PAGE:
- Radiotherapy helps to ease the pain for those who are terminal, but also it helps to cure some cancers, that if detected early
- The construction of the basement and first floor of the cancer radiotherapy bankers at Nsambya hospital is in progress.
- The project is funded by proceeds raised from the annual Rotary Cancer Run sponsored by Centenary bank
Nsambya hospital will be using the latest radio therapy technology once the radiotherapy bankers under construction are completed; thanks to funds and donations from the annual Rotary Cancer Run, under the flagship of Centenary Bank.
Dr. Andrew Sekitooleko the Managing Director of St. Francis hospital Nsambya reveals that over the years, the hospital has built capacity to treat all types of Cancer with Onco surgeon, Oncho Gynaes.
The hospital also takes pride in a functional cancer chemotherapy unit, as well as palliative care for the terminally ill through the partnership with Rotary and Centenary Bank.
“The missing link was then radio therapy.Radiotherapy helps to ease the pain for those who are terminal, but also it helps to cure some cancers, that if caught early can be treatable” Dr. Sekitooleko revealed.
He made the remarks during the launch of the 2022 Cancer Run at the hospital in Kampala.
The construction of the basement and first floor of the cancer radiotherapy bankers at Nsambya hospital is in progress.
At the site at Nsambya hospital the foundation has been dug and pillars being fixed for the construction of the radio therapy bankers that will make part of the biggest cancer unit in Uganda.
“Radiotherapy can be a hazard as you many times know if it is old. So the technology we are introducing is radiotherapy that is modern that does little harm. And that’s why it’s a pleasure for us to stand here, that the work has started for the construction of the bankers”
He explained that they are planning for advance training of staff who will be running the unit.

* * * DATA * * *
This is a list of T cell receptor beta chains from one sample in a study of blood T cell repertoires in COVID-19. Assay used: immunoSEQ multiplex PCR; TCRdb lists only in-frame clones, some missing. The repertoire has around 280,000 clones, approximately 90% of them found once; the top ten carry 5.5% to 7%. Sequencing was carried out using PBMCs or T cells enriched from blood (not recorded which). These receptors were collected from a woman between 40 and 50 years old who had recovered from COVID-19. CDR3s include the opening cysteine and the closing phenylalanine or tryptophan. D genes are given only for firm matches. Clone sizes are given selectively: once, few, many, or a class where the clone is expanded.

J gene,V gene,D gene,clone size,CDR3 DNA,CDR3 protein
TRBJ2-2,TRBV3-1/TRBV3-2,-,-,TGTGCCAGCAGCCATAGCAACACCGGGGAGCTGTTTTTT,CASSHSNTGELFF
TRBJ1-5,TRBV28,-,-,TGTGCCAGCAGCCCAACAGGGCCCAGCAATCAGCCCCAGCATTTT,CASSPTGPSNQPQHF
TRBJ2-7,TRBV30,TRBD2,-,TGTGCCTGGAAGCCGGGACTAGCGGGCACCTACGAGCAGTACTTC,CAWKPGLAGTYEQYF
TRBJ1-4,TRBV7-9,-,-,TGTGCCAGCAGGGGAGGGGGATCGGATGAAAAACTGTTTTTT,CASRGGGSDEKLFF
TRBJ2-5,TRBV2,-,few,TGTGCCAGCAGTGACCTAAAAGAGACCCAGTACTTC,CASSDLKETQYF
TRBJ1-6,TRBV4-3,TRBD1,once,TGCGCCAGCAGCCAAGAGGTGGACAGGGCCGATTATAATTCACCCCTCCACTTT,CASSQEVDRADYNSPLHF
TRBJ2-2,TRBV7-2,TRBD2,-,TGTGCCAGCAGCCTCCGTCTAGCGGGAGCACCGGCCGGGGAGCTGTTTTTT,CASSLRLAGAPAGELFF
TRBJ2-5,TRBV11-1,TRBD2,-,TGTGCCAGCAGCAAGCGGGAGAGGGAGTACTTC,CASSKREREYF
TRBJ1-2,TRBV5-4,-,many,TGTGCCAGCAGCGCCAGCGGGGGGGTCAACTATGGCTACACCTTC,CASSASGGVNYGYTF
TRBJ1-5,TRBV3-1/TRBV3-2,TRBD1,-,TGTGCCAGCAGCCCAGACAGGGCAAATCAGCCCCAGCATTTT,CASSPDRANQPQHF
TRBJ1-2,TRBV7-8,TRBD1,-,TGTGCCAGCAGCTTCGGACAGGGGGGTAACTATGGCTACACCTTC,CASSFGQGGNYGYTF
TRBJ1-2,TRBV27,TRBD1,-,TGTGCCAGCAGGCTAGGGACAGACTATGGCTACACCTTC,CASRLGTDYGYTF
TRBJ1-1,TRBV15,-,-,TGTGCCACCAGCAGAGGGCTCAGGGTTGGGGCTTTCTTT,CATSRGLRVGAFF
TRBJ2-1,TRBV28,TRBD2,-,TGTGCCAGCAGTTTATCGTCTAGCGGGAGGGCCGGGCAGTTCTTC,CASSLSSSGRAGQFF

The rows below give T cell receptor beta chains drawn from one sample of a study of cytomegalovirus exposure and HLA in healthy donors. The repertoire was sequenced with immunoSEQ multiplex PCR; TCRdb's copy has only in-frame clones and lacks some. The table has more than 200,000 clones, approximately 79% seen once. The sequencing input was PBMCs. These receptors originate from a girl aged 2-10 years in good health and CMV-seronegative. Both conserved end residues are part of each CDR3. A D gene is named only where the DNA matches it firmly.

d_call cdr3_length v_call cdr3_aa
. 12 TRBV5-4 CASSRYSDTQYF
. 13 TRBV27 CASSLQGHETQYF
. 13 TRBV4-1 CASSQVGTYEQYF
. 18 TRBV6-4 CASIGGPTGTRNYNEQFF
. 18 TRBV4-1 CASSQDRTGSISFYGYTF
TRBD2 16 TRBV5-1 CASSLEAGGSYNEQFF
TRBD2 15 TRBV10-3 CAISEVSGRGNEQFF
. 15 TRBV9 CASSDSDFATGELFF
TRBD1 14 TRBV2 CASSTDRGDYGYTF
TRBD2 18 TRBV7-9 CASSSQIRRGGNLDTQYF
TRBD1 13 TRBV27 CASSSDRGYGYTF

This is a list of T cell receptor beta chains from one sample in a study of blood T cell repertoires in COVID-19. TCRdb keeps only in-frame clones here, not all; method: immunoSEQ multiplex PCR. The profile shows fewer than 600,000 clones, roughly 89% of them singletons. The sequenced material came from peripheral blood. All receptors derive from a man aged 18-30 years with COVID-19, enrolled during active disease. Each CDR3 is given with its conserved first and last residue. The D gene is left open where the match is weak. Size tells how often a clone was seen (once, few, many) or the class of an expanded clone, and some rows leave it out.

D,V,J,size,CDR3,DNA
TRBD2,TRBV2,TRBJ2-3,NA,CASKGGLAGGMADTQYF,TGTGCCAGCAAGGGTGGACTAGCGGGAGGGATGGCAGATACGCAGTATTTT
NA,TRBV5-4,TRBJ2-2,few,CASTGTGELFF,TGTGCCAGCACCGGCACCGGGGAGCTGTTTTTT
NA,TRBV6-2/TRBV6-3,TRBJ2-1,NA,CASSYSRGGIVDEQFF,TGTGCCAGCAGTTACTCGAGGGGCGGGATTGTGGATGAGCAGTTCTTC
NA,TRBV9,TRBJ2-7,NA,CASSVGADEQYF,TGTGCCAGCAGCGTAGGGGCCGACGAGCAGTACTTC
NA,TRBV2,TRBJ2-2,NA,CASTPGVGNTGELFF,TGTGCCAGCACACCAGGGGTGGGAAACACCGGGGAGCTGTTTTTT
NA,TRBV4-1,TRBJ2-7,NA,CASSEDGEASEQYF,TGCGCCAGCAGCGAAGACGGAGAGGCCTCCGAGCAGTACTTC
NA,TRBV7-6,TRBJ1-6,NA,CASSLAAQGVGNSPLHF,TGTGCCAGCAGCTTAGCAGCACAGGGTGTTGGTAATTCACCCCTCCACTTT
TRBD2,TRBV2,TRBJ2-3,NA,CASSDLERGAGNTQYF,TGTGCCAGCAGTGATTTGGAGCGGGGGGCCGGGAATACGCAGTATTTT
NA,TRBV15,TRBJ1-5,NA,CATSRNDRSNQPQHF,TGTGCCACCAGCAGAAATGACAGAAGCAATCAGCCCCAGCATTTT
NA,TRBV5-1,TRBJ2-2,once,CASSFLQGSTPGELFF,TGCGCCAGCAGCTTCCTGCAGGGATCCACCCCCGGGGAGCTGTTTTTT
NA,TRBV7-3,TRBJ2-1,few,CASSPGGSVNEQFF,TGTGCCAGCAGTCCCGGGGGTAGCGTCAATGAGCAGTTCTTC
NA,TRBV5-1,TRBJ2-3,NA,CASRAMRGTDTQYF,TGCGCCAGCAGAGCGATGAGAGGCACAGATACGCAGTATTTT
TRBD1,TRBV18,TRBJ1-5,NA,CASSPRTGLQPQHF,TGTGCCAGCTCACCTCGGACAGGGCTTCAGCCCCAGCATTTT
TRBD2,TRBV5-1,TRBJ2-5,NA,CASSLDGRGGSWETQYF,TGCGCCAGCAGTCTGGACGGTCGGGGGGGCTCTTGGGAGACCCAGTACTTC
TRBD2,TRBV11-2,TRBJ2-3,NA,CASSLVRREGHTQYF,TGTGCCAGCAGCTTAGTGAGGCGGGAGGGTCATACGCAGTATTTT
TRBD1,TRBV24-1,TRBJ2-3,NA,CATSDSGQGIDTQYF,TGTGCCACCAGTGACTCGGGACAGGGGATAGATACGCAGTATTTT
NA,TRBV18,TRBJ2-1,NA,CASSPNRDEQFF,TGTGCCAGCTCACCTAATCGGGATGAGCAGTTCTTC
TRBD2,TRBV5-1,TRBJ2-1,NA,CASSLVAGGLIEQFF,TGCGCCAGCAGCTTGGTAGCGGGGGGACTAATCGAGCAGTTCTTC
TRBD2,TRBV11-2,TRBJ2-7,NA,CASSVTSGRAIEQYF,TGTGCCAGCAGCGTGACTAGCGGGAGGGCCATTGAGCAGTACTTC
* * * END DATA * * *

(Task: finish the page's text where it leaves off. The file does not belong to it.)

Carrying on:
“With the partners that have been introduced to us by Rotary, we have already started the discussions for training the staff, to run this unit, because this is one device that must run accurately because if it misses, it’s like laser sharp, so if the equipment is off we’ll be causing more harm than good, and that requires advance training” he averred.
He applauded participants in the cancer run for whose contribution has made it possible for the project to kick off.
“The only thing we’ve offered is ground but every penny has come from the runners and want us to give a round of applause to everybody that has taken a step, I know there are runners, walkers, in the group and cheerleaders, all of you are important to this process because every penny counts”
Fabian Kassi, the managing director of Centenary Bank the main sponsors of the run, announced a commitment of 150 million shillings into the run.
“The war waged on cancer in the country needs to be strengthened, the treatment centres and the bankers to be built at Nsambya hospital is in our view a step in the right direction, but nevertheless still a drop in the ocean. We need more forces along this journey” said Kassi.
To him the annual rotary cancer run should be a reminder to every Ugandan “that the minute we join forces in battle against cancer in Uganda we can achieve so much more”
Over the years, Centenary Bank has injected close to two  billion shillings in this cause and they are not about to stop according to the MD.
The Cancer run Vision bearer Sam Mwanje revealed that this cancer centre will be ready by 2025.
“We know that in three years, with all your support this is going to be a reality”.
The event will be flagged off by Rotary International President; the first female president Jennifer Jones, on 4th September 2022.
“So this run is special, please let us join this fight, because if we can’t fight off cancer to finish it , cancer is going to finish us” he concluded.
According to statics from the World Health Organisation, in Uganda over 34000 cancer cases were registered in the year 2020, while 23000 deaths due to cancer were recorded. The number of prevalent cancer cases in the last five years stood at 62 548.